Luxury Watches


Luxury Watches

Shunned firms back in force for Basel fair

PUBLISHED : Friday, 26 March, 2004, 12:00am
UPDATED : Friday, 26 March, 2004, 12:00am

Victims of a Sars 'ban', HK watch and jewellery makers are wooed to return

Watch and jewellery makers in Hong Kong are set to return in force to the world's biggest industry trade show next month in Switzerland, although they still feel hurt after being effectively banned last year because of the Sars outbreak.

At least 333 exhibitors from Hong Kong have signed up to attend this year's Baselworld watch and luxury goods show, making it one of the largest contingents.

The Hong Kong companies are returning in part because the Swiss agreed to demands to make up for last year's fiasco, including a new centrally located exhibition hall for Hong Kong exhibitors.

Financial Secretary Henry Tang Ying-yen, who fought for the rights of Hong Kong exhibitors last year, has been invited to the show's opening on April 15 by the Trade Development Council (TDC), which is organising the Hong Kong delegation.

Mr Tang has not yet accepted but leaders of industry groups such as the Hong Kong Jewellers' & Goldsmiths Association, the Diamond Federation of Hong Kong and the Jewellery & Jade Manufacturers' Association will attend.

However, there is still some anxiety in the watch and jewellery industry.

'I cannot deny Basel is a very important show for watch and jewellery people, but I wish the show organisers do not do anything against Hong Kong' this year, said Chow Bing-kuen, general manager of the Hong Kong Jewellery Manufacturers' Association.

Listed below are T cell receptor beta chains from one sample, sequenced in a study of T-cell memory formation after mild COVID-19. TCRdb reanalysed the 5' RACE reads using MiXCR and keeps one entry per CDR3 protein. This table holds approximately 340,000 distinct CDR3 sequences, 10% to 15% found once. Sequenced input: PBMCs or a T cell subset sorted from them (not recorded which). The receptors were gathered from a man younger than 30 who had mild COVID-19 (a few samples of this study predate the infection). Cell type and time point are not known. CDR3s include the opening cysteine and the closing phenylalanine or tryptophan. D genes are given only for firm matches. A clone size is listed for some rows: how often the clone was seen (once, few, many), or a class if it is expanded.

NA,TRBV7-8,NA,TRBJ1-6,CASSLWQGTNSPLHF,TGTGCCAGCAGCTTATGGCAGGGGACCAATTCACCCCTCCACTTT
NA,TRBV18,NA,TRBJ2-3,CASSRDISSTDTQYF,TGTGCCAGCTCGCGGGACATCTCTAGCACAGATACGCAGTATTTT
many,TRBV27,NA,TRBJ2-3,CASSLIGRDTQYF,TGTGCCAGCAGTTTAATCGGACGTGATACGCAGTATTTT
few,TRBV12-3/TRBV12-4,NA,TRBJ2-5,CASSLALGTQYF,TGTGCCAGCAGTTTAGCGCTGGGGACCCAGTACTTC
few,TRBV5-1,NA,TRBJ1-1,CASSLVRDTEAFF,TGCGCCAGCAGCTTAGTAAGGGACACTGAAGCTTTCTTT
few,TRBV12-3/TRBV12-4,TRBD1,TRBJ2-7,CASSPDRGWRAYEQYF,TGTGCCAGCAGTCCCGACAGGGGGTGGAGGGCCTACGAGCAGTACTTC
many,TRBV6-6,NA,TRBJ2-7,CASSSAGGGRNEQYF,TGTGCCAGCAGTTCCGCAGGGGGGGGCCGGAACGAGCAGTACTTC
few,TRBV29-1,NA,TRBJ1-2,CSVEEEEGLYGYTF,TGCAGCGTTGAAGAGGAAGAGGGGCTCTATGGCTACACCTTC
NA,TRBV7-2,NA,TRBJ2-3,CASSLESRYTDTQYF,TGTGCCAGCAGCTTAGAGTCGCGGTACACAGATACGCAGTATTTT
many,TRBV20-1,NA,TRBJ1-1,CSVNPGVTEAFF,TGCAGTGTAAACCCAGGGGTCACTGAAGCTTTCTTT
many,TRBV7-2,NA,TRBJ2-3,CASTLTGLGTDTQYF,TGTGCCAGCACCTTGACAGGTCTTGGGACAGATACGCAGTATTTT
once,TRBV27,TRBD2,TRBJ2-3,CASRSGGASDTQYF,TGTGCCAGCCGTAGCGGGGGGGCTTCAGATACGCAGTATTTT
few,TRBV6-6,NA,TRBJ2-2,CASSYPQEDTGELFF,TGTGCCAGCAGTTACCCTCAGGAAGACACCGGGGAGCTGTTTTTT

During the Sars crisis, organisers of the show ordered medical checks on April 1 - two days before the show began - for all 317 Hong Kong exhibitors before they could enter the exhibition hall in Zurich. The exhibitors, believing the exam would have taken several days to complete - and curtail their time at the fair - unanimously withdrew.

As a result of the pullout, visitor numbers plunged 22 per cent from the year before to 52,000, the biggest decline ever.

Before the ban, Hong Kong exhibitors had been expected to account for 16 per cent of the total, tying with Switzerland and second only to Italy. This year the organisers expect 2,100 exhibitors and 80,000 visitors.

The wounds from last year are still raw in the minds of Mr Chow and others.

'They still allowed us to visit the show, they allowed us to stay in Switzerland, but not the exhibition. You can buy, you can visit the show, you can sightsee, but you could not exhibit. It was ridiculous,' he recalls.

Businessmen such as Henry Wong Wing-ping, marketing manger of Good View Jewellery Manufactory, are still annoyed at losing money on the trip.

'We just stayed two nights, then we went back. We lost all the travel fees, lost all the hotel costs,' said Mr Wong, whose company makes gold rings, necklaces and bracelets.

'It's not fair,' he added. Still, Mr Wong plans to attend this year's Basel fair, saying it has good potential for boosting business.

For their part, Swiss officials are keen to forget last year's events. The country's consul-general, Francois Barras, said Hong Kong companies would be welcomed not only as exhibitors but as partners.

In addition to agreeing to provide a new hall for Hong Kong and other foreign exhibitors, the organisers also agreed to keep exhibitor fees stable for the next six years. In return, the TDC dropped its claims against the show organisers for compensation for losses.